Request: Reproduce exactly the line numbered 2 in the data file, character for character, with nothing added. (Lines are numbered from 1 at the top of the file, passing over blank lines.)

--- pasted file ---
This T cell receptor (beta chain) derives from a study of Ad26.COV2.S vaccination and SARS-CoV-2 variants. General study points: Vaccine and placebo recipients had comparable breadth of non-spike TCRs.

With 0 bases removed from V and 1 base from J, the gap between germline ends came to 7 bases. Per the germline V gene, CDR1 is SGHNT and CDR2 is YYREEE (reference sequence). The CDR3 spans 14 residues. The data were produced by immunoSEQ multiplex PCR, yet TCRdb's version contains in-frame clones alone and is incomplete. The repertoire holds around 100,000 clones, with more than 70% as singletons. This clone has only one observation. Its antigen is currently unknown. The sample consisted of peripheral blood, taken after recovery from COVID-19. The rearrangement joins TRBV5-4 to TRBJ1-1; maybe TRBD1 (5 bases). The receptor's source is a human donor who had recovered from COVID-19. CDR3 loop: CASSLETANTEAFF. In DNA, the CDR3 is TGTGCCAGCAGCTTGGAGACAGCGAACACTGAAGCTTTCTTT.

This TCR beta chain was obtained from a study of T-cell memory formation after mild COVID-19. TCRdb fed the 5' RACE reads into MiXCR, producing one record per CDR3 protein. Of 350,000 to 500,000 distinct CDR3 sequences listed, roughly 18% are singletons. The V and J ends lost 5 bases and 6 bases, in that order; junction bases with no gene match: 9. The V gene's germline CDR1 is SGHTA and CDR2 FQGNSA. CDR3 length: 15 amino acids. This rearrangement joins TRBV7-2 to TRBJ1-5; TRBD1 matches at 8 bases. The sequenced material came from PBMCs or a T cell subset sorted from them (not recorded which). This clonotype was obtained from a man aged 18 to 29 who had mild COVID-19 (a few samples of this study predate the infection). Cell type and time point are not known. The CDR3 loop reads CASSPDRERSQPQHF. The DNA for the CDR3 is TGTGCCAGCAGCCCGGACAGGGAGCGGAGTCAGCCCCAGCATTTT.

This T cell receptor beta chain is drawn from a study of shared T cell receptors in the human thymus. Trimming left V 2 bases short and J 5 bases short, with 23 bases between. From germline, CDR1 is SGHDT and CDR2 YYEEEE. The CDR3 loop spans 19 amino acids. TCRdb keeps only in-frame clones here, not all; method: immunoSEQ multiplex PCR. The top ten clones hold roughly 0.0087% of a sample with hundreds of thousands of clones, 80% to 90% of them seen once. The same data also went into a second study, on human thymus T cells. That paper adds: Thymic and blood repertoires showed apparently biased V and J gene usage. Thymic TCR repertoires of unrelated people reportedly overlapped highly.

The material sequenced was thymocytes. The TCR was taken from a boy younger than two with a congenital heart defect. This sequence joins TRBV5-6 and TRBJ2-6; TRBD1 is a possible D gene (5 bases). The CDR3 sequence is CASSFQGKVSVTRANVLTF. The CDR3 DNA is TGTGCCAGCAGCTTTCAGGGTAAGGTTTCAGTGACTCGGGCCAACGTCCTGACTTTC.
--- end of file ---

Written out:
With 0 bases removed from V and 1 base from J, the gap between germline ends came to 7 bases. Per the germline V gene, CDR1 is SGHNT and CDR2 is YYREEE (reference sequence). The CDR3 spans 14 residues. The data were produced by immunoSEQ multiplex PCR, yet TCRdb's version contains in-frame clones alone and is incomplete. The repertoire holds around 100,000 clones, with more than 70% as singletons. This clone has only one observation. Its antigen is currently unknown. The sample consisted of peripheral blood, taken after recovery from COVID-19. The rearrangement joins TRBV5-4 to TRBJ1-1; maybe TRBD1 (5 bases). The receptor's source is a human donor who had recovered from COVID-19. CDR3 loop: CASSLETANTEAFF. In DNA, the CDR3 is TGTGCCAGCAGCTTGGAGACAGCGAACACTGAAGCTTTCTTT.